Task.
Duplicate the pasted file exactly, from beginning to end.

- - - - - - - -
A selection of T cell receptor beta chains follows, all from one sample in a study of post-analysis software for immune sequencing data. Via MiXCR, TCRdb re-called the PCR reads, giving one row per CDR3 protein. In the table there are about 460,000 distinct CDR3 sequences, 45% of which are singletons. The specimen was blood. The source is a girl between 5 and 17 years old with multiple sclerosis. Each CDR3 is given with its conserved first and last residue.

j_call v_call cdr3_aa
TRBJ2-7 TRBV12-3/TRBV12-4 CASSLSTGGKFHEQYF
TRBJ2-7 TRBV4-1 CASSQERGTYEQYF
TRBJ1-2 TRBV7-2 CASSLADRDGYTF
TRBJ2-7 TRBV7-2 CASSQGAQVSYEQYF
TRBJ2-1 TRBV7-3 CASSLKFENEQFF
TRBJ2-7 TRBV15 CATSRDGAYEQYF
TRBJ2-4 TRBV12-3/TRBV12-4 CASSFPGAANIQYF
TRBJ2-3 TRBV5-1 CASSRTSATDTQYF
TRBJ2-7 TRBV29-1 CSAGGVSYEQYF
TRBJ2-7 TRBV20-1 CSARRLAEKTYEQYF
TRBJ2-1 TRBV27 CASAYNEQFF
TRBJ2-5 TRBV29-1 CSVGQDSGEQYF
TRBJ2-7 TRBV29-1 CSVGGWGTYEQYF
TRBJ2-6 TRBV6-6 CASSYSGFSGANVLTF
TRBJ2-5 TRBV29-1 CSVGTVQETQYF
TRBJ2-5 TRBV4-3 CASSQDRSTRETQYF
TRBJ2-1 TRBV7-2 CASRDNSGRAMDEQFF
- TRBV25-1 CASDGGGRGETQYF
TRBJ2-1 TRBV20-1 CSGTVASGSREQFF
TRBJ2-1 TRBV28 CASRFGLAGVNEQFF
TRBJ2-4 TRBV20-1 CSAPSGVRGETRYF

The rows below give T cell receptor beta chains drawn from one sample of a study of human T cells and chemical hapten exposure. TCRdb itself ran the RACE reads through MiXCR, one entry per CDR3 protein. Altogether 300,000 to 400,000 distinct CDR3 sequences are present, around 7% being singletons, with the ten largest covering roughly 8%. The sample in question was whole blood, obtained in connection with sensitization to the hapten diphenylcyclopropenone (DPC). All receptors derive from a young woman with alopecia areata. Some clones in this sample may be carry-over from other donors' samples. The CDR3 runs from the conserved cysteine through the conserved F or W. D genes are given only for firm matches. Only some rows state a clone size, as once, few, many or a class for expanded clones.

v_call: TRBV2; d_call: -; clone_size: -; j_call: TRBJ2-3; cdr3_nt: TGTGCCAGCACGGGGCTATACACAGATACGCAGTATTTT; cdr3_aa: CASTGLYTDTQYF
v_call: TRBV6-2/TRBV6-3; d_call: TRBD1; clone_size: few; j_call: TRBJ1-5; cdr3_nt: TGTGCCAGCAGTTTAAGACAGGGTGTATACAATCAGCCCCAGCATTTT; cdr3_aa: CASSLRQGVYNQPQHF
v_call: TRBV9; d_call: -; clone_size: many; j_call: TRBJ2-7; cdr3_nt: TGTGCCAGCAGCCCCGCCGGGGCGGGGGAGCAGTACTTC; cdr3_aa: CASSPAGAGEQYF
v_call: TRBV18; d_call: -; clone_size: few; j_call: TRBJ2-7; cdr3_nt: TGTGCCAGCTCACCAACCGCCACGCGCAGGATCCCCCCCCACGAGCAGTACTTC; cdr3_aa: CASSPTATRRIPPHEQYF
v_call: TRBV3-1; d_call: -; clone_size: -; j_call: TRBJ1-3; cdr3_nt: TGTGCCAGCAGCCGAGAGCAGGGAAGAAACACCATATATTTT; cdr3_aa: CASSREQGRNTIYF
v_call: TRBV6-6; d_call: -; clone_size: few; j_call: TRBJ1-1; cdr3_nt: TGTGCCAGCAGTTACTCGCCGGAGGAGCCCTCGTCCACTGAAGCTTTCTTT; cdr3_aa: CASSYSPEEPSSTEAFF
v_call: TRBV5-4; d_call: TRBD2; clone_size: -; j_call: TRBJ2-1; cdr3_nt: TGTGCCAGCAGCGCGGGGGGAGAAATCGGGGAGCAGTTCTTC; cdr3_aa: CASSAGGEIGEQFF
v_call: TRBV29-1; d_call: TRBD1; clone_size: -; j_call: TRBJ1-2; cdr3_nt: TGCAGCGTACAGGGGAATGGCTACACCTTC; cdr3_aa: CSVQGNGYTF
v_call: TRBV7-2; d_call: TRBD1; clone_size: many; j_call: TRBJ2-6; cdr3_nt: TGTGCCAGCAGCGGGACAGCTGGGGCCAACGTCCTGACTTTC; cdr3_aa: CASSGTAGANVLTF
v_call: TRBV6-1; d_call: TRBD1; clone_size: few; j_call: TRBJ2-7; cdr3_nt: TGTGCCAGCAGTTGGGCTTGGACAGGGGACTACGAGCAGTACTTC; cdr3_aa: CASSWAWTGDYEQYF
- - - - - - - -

A selection of T cell receptor beta chains follows, all from one sample in a study of post-analysis software for immune sequencing data. Via MiXCR, TCRdb re-called the PCR reads, giving one row per CDR3 protein. In the table there are about 460,000 distinct CDR3 sequences, 45% of which are singletons. The specimen was blood. The source is a girl between 5 and 17 years old with multiple sclerosis. Each CDR3 is given with its conserved first and last residue.

j_call v_call cdr3_aa
TRBJ2-7 TRBV12-3/TRBV12-4 CASSLSTGGKFHEQYF
TRBJ2-7 TRBV4-1 CASSQERGTYEQYF
TRBJ1-2 TRBV7-2 CASSLADRDGYTF
TRBJ2-7 TRBV7-2 CASSQGAQVSYEQYF
TRBJ2-1 TRBV7-3 CASSLKFENEQFF
TRBJ2-7 TRBV15 CATSRDGAYEQYF
TRBJ2-4 TRBV12-3/TRBV12-4 CASSFPGAANIQYF
TRBJ2-3 TRBV5-1 CASSRTSATDTQYF
TRBJ2-7 TRBV29-1 CSAGGVSYEQYF
TRBJ2-7 TRBV20-1 CSARRLAEKTYEQYF
TRBJ2-1 TRBV27 CASAYNEQFF
TRBJ2-5 TRBV29-1 CSVGQDSGEQYF
TRBJ2-7 TRBV29-1 CSVGGWGTYEQYF
TRBJ2-6 TRBV6-6 CASSYSGFSGANVLTF
TRBJ2-5 TRBV29-1 CSVGTVQETQYF
TRBJ2-5 TRBV4-3 CASSQDRSTRETQYF
TRBJ2-1 TRBV7-2 CASRDNSGRAMDEQFF
- TRBV25-1 CASDGGGRGETQYF
TRBJ2-1 TRBV20-1 CSGTVASGSREQFF
TRBJ2-1 TRBV28 CASRFGLAGVNEQFF
TRBJ2-4 TRBV20-1 CSAPSGVRGETRYF

The rows below give T cell receptor beta chains drawn from one sample of a study of human T cells and chemical hapten exposure. TCRdb itself ran the RACE reads through MiXCR, one entry per CDR3 protein. Altogether 300,000 to 400,000 distinct CDR3 sequences are present, around 7% being singletons, with the ten largest covering roughly 8%. The sample in question was whole blood, obtained in connection with sensitization to the hapten diphenylcyclopropenone (DPC). All receptors derive from a young woman with alopecia areata. Some clones in this sample may be carry-over from other donors' samples. The CDR3 runs from the conserved cysteine through the conserved F or W. D genes are given only for firm matches. Only some rows state a clone size, as once, few, many or a class for expanded clones.

v_call: TRBV2; d_call: -; clone_size: -; j_call: TRBJ2-3; cdr3_nt: TGTGCCAGCACGGGGCTATACACAGATACGCAGTATTTT; cdr3_aa: CASTGLYTDTQYF
v_call: TRBV6-2/TRBV6-3; d_call: TRBD1; clone_size: few; j_call: TRBJ1-5; cdr3_nt: TGTGCCAGCAGTTTAAGACAGGGTGTATACAATCAGCCCCAGCATTTT; cdr3_aa: CASSLRQGVYNQPQHF
v_call: TRBV9; d_call: -; clone_size: many; j_call: TRBJ2-7; cdr3_nt: TGTGCCAGCAGCCCCGCCGGGGCGGGGGAGCAGTACTTC; cdr3_aa: CASSPAGAGEQYF
v_call: TRBV18; d_call: -; clone_size: few; j_call: TRBJ2-7; cdr3_nt: TGTGCCAGCTCACCAACCGCCACGCGCAGGATCCCCCCCCACGAGCAGTACTTC; cdr3_aa: CASSPTATRRIPPHEQYF
v_call: TRBV3-1; d_call: -; clone_size: -; j_call: TRBJ1-3; cdr3_nt: TGTGCCAGCAGCCGAGAGCAGGGAAGAAACACCATATATTTT; cdr3_aa: CASSREQGRNTIYF
v_call: TRBV6-6; d_call: -; clone_size: few; j_call: TRBJ1-1; cdr3_nt: TGTGCCAGCAGTTACTCGCCGGAGGAGCCCTCGTCCACTGAAGCTTTCTTT; cdr3_aa: CASSYSPEEPSSTEAFF
v_call: TRBV5-4; d_call: TRBD2; clone_size: -; j_call: TRBJ2-1; cdr3_nt: TGTGCCAGCAGCGCGGGGGGAGAAATCGGGGAGCAGTTCTTC; cdr3_aa: CASSAGGEIGEQFF
v_call: TRBV29-1; d_call: TRBD1; clone_size: -; j_call: TRBJ1-2; cdr3_nt: TGCAGCGTACAGGGGAATGGCTACACCTTC; cdr3_aa: CSVQGNGYTF
v_call: TRBV7-2; d_call: TRBD1; clone_size: many; j_call: TRBJ2-6; cdr3_nt: TGTGCCAGCAGCGGGACAGCTGGGGCCAACGTCCTGACTTTC; cdr3_aa: CASSGTAGANVLTF
v_call: TRBV6-1; d_call: TRBD1; clone_size: few; j_call: TRBJ2-7; cdr3_nt: TGTGCCAGCAGTTGGGCTTGGACAGGGGACTACGAGCAGTACTTC; cdr3_aa: CASSWAWTGDYEQYF